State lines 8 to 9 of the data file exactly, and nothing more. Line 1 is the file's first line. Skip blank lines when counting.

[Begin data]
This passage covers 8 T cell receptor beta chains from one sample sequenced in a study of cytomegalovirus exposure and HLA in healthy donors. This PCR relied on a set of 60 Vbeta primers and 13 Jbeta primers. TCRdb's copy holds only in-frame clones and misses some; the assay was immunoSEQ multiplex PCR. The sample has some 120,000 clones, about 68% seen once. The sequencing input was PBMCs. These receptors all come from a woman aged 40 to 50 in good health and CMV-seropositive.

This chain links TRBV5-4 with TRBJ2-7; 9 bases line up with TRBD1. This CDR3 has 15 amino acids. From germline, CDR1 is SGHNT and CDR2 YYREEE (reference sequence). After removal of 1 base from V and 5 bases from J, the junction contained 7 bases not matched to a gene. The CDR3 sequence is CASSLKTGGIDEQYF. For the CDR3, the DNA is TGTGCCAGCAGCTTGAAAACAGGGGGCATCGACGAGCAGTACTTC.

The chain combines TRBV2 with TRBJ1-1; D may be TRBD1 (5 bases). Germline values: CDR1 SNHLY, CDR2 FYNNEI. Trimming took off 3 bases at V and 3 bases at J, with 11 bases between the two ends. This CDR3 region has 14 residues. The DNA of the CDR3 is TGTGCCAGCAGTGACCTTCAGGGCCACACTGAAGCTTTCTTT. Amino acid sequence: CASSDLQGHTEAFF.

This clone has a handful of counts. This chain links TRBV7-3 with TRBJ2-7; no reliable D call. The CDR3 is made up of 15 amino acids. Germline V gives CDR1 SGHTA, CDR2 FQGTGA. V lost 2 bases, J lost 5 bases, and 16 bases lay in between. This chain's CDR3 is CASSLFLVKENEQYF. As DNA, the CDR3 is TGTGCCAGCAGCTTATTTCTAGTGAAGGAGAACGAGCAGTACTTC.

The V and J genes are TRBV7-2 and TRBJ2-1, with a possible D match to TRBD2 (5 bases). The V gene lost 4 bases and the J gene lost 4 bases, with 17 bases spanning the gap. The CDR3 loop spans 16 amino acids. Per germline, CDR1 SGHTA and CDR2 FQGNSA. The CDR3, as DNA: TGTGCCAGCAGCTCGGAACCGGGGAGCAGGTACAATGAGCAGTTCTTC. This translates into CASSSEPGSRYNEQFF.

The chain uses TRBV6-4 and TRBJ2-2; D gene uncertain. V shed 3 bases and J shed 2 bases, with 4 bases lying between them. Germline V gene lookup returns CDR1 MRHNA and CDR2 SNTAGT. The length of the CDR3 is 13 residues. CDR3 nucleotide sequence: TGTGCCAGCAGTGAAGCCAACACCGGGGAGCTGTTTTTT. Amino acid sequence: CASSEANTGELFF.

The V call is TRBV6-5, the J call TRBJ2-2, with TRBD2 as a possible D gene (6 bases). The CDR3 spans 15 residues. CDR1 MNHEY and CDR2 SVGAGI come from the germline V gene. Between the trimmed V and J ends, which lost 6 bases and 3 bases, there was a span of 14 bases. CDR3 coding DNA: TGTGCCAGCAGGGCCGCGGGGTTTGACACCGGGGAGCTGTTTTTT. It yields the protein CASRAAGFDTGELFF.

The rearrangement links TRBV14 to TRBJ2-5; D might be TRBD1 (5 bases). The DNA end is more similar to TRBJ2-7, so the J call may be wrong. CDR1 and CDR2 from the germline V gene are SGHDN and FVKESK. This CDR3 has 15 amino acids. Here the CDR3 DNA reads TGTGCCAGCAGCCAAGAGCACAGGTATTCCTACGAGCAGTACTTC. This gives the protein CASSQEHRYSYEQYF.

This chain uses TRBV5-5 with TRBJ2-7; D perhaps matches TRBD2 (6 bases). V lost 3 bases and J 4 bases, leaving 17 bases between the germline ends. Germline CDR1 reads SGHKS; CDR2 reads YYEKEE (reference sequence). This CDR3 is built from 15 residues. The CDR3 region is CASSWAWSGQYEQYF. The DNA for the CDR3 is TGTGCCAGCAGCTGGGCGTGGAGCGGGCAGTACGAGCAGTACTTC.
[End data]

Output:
The rearrangement links TRBV14 to TRBJ2-5; D might be TRBD1 (5 bases). The DNA end is more similar to TRBJ2-7, so the J call may be wrong. CDR1 and CDR2 from the germline V gene are SGHDN and FVKESK. This CDR3 has 15 amino acids. Here the CDR3 DNA reads TGTGCCAGCAGCCAAGAGCACAGGTATTCCTACGAGCAGTACTTC. This gives the protein CASSQEHRYSYEQYF.

This chain uses TRBV5-5 with TRBJ2-7; D perhaps matches TRBD2 (6 bases). V lost 3 bases and J 4 bases, leaving 17 bases between the germline ends. Germline CDR1 reads SGHKS; CDR2 reads YYEKEE (reference sequence). This CDR3 is built from 15 residues. The CDR3 region is CASSWAWSGQYEQYF. The DNA for the CDR3 is TGTGCCAGCAGCTGGGCGTGGAGCGGGCAGTACGAGCAGTACTTC.